Assessment competency is developed through coursework that provides a multimethod and multitheoretical framework for describing, evaluating, and predicting various aspects of client functioning. First-year courses expose students to basic skill training in the areas of personality assessment, cognitive assessment (intelligence and achievement), assessment interviewing, comprehensive evaluation (integration of skills and synthesis in report writing), the impact of diversity on the assessment process, and the ethical use of assessment procedures. Second-year coursework addresses the broader scientific principles of learning theory and personality theory in the assessment process, and the role of life-stage in assessment of the client. Third-year courses address assessment within the context of various broad-based systems such as families, programs, and organizations. Practicum experiences during the second and third year provide opportunities for students to further refine and apply their assessment skills at clinical sites. Specialized assessment techniques and instruments are also covered in a variety of intervention and concentration area courses that span the doctoral curriculum. The clinical internship during the fourth year provides students with an integrative experience that allows them to develop more sophisticated and elaborate assessment skills.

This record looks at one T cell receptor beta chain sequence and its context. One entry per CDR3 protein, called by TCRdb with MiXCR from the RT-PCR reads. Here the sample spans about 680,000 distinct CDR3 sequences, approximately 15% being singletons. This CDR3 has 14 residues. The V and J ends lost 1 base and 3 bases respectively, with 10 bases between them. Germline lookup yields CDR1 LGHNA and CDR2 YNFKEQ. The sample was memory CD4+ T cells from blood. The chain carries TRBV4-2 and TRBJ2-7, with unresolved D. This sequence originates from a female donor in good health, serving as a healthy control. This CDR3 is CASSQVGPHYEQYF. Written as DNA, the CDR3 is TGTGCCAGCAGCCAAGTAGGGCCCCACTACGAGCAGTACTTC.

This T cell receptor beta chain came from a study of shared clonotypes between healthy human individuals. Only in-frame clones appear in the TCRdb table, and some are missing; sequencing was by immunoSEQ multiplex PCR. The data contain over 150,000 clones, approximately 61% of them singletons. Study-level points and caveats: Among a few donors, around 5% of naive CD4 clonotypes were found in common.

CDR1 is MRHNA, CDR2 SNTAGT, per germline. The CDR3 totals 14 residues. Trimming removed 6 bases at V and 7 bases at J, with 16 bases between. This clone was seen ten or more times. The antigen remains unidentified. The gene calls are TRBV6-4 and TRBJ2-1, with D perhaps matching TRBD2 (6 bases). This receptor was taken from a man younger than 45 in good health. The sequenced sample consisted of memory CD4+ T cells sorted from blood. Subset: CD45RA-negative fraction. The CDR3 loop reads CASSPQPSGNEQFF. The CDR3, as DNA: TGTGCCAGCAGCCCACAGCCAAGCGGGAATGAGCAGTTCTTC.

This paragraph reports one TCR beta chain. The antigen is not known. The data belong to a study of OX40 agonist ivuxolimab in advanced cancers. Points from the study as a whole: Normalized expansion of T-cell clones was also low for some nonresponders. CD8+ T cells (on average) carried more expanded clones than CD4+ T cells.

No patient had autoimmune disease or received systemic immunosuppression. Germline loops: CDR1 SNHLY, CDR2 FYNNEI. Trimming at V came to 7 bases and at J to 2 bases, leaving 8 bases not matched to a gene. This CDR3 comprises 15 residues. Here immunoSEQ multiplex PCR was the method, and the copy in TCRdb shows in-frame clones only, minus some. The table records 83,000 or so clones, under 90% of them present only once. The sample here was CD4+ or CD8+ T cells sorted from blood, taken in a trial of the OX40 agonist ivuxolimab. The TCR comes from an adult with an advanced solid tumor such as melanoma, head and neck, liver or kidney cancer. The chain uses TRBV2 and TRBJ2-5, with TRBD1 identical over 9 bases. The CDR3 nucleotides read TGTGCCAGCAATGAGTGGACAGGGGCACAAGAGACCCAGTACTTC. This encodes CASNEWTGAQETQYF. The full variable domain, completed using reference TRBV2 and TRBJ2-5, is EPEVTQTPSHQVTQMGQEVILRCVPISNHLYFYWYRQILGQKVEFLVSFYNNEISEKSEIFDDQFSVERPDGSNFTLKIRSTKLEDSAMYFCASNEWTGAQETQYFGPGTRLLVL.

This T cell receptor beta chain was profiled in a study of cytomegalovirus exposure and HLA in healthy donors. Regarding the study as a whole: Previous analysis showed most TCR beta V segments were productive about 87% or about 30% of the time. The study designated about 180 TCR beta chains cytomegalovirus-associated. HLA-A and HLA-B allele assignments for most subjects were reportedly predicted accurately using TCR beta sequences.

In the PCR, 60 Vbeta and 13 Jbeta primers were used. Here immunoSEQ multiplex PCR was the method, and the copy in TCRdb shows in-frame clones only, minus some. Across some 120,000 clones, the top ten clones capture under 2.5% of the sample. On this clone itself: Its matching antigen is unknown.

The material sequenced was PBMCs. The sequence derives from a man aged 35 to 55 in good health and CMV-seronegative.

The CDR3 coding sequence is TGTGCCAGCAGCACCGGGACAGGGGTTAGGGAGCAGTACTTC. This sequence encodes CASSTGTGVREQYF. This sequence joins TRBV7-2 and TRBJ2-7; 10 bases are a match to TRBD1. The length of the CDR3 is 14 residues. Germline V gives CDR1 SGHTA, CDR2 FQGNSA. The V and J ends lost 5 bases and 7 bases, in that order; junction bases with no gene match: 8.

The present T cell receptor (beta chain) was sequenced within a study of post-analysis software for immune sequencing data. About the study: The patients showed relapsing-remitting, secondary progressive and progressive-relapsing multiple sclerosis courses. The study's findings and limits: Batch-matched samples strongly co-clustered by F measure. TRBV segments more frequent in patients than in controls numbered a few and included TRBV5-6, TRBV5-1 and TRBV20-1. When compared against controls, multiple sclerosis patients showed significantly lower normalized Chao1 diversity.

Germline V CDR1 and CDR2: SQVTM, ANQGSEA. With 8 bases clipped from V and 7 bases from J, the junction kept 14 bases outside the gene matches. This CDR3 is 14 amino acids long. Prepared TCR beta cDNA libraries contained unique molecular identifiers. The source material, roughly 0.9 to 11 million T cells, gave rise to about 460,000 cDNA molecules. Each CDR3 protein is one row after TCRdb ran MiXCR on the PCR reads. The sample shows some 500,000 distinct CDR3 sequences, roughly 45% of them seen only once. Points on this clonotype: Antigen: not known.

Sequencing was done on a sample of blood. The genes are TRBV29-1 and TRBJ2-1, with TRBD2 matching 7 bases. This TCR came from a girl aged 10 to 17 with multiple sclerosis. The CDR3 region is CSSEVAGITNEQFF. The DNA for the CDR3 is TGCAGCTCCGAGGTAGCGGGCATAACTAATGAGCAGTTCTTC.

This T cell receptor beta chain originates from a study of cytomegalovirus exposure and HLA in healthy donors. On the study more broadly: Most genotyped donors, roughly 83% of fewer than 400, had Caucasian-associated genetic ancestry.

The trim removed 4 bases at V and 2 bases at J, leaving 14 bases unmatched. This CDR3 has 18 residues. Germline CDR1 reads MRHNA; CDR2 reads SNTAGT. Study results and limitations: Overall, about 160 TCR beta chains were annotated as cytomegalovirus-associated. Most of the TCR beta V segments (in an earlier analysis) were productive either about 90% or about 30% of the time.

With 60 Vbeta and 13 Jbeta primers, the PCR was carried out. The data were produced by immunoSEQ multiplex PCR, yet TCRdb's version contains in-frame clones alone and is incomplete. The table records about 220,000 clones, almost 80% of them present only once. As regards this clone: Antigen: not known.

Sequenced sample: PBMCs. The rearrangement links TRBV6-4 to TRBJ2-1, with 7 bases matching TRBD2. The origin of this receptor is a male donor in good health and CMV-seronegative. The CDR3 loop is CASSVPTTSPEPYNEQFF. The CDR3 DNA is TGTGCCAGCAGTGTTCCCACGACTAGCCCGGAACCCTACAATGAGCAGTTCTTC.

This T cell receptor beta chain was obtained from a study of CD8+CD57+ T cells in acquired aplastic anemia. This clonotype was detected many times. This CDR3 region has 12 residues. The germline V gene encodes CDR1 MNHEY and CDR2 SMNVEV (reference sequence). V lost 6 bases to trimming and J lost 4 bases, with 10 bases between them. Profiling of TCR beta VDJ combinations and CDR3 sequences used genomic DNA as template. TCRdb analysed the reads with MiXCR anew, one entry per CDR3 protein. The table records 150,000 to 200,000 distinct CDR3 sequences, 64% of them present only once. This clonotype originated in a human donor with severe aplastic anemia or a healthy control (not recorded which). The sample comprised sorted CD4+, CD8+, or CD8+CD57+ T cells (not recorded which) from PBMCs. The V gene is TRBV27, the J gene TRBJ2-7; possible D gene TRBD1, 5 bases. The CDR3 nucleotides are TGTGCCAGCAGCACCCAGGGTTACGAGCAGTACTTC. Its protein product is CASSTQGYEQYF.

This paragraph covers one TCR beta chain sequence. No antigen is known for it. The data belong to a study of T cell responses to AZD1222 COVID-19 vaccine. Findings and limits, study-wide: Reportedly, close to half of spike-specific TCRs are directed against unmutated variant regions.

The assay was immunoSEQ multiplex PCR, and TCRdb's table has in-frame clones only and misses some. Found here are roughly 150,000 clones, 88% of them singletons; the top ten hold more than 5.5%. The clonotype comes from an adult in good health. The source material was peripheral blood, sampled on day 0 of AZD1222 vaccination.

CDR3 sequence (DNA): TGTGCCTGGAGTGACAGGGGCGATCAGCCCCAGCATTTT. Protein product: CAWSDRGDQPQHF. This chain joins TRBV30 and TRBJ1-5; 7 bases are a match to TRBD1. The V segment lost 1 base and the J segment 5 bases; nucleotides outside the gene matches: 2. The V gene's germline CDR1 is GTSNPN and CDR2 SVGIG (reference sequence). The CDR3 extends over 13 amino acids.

Intervention competency is fostered through courses that train students to utilize various therapeutic methods to promote, restore, sustain, and enhance client functioning. Students are exposed to the psychotherapy research literature and taught empirically supported treatments, as well as preventive strategies to maintain positive mental health and a sense of well-being in clients. First-year coursework focuses on basic listening skills, cognitive, and cognitive-behavioral approaches to treatment. Students also learn about various intervention approaches for different types of psychopathology and about ethical guidelines for intervention in their first year courses. In addition, students are exposed to a number of diversity issues and social/cultural influences that can affect the appropriate delivery of intervention services. During the second year, students are exposed to learning and behavioral approaches, brief therapy and crisis intervention, and psychodynamic approaches to treatment. Third-year courses emphasize a broader family systems perspective, as well as interventions that may be part of the supervisory, consultative, or managerial relationship. Practicum experiences during the second and third year provide opportunities for students to further refine and apply their intervention skills at clinical sites. Specialized intervention methods and approaches are also covered in various electives and concentration area courses during the third year of the doctoral program. The clinical internship during the fourth year provides students with an integrative experience that allows them to develop more sophisticated and elaborate intervention skills.